Self-driving cars and the autonomous vehicle industry have long been championed as a way of making roads safer. In this respect, self-driving is a natural fit for the ridesharing sector, which has also touted ridesharing’s ability to reduce drunk driving. And, to this end, Uber and Lyft have both ramped up their self-driving efforts in the hopes of gaining significant market share in this growing sector.

Uber recently entered into a $500 million partnership with Toyota to further their self-driving ambitions, and Lyft has surpassed 5,000 completed self-driving rides as of August 2018. While these major ridesharing companies are clearly invested in self-driving technology, so-called autonomous vehicles have had their fair share of high-profile accidents.

The first fatal self-driving car accident involving Uber occurred in March of 2018, which created a wave of negative publicity. Similar self-driving accidents have led to opinion polls suggesting that Americans are not yet ready to accept self-driving rideshare vehicles as a norm.

In spite of these high-profile accidents, a recent study suggests that people may be the cause of most autonomous vehicle accidents in California.

Is Human Action Responsible for Most Autonomous Vehicle Accidents?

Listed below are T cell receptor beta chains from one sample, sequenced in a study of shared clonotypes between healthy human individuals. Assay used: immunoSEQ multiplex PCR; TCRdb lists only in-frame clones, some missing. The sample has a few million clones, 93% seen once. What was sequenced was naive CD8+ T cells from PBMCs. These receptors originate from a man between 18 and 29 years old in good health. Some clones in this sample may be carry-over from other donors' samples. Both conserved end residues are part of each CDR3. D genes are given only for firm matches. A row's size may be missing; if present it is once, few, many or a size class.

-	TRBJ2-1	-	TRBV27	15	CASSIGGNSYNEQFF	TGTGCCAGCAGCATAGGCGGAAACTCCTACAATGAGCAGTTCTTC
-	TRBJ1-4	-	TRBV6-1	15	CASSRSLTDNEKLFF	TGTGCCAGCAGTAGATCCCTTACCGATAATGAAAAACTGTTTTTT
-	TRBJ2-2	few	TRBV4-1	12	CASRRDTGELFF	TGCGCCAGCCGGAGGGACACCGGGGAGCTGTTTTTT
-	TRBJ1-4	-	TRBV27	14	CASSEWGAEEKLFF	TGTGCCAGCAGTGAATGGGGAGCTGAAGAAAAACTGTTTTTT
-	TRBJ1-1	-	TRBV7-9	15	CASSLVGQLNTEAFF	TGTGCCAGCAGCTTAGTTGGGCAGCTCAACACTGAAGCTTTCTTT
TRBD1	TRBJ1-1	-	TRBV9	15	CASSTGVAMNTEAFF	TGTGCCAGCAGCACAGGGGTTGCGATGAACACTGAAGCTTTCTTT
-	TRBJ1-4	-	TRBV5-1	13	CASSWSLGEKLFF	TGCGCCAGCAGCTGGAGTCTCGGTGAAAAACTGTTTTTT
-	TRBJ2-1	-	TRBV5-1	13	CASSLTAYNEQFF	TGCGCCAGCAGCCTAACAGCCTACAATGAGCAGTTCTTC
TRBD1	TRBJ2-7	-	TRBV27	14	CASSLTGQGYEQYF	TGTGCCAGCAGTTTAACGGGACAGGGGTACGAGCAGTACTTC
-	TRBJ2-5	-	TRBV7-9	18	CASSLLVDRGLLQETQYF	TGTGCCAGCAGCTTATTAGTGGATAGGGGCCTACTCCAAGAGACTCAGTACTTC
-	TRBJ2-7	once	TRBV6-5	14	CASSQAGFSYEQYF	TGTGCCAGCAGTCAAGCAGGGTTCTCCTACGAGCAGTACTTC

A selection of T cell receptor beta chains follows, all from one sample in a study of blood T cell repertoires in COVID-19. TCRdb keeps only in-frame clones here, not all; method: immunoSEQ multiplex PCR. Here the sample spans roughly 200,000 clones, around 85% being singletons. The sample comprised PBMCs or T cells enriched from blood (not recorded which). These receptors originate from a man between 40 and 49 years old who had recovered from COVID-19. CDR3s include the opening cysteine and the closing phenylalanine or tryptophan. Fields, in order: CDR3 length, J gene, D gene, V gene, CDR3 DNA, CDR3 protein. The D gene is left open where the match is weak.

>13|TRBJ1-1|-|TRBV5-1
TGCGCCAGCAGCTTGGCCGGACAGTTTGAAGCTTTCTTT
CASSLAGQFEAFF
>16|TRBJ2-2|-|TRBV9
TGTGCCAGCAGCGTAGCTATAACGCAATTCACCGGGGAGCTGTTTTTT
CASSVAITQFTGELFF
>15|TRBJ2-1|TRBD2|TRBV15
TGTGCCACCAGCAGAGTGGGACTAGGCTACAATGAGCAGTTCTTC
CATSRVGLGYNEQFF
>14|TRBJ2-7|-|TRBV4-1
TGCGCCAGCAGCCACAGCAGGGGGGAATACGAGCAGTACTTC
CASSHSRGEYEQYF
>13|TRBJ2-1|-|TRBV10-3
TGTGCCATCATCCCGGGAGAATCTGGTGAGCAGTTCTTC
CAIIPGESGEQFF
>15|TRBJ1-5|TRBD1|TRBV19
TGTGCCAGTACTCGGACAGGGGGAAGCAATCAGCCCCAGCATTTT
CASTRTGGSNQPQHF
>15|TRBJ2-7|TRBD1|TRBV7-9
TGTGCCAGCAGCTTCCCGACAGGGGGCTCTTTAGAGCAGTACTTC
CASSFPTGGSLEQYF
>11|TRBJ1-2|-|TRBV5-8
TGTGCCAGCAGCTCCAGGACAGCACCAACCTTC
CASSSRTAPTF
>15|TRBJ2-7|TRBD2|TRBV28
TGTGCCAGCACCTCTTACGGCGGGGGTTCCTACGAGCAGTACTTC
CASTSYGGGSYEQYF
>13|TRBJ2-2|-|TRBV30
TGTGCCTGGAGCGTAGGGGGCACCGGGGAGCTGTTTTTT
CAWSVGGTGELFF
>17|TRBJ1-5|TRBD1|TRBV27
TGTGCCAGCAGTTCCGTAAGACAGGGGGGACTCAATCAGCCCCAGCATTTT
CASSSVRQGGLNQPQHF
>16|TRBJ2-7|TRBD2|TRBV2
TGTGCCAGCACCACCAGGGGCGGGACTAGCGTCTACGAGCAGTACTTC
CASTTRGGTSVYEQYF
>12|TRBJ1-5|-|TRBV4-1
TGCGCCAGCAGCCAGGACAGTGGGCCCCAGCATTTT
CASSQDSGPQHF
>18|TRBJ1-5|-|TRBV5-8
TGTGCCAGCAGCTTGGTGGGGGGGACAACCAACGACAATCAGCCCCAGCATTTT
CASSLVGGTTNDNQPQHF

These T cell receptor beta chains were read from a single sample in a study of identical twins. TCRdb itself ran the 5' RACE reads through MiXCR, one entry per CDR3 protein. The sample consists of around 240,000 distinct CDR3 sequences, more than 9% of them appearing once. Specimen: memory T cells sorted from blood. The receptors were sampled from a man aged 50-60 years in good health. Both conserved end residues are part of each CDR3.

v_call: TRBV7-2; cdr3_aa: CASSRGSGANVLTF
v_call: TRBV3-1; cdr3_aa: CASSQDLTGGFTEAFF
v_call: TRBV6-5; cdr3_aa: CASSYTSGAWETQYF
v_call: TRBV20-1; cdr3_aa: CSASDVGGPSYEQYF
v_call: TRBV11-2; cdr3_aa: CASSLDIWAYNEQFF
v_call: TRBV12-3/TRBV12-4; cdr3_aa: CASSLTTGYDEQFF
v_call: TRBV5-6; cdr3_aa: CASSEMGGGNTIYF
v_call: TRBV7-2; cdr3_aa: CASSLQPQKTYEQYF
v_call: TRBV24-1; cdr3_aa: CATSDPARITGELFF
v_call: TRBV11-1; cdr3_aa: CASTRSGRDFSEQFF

Axios reporting has attempted to categorize California autonomous vehicle accidents in recent years by segmenting whether the accident took place in an autonomous or conventional driving mode. The Axios report relied on incident reports over a five-year period from the California Department of Motor Vehicles.

An analysis of these incidents revealed that, out of 62 accidents that occurred in autonomous mode, the vehicle itself was responsible for only one out of 62 accidents. Drivers of other vehicles were far more responsible, based on the Axios findings.

In a conventional operating mode controlled by a human driver, the autonomous vehicle was responsible for 6 out of 26 reported accidents (less than 25%).

What to Make of the Axios Report’s Data

Since self-driving cars are, at present, far less common on the road than traditional vehicles, there is not a great deal of data available on accident liability involving self-driving cars. Still, the Axios data is helpful insofar as it suggests that, so long as millions of traditional vehicles are operating on California roads, traditional car accident liability will factor into personal injury claims.

Self-driving cars were responsible for a minority of the accidents in the Axios report, but autonomous vehicle responsibility was still fairly common. This, then, serves as a reminder that self-driving accident victims will be entitled to legal compensation based on a vehicle’s shortcomings.

If you or a loved one has been injured in an Uber or Lyft self-driving car accident, it is important to speak with a personal injury attorney who will review the facts in order to ascertain all legally liable parties. A self-driving car accident presents complex fact patterns due to the relative novelty of autonomous vehicles on the road.

Our team of California self-driving car accident lawyers at The Ledger Law Firm will protect your right to legal compensation after a self-driving car accident. Contact us online for a free case evaluation with a California autonomous vehicle accident attorney at Ledger Law today.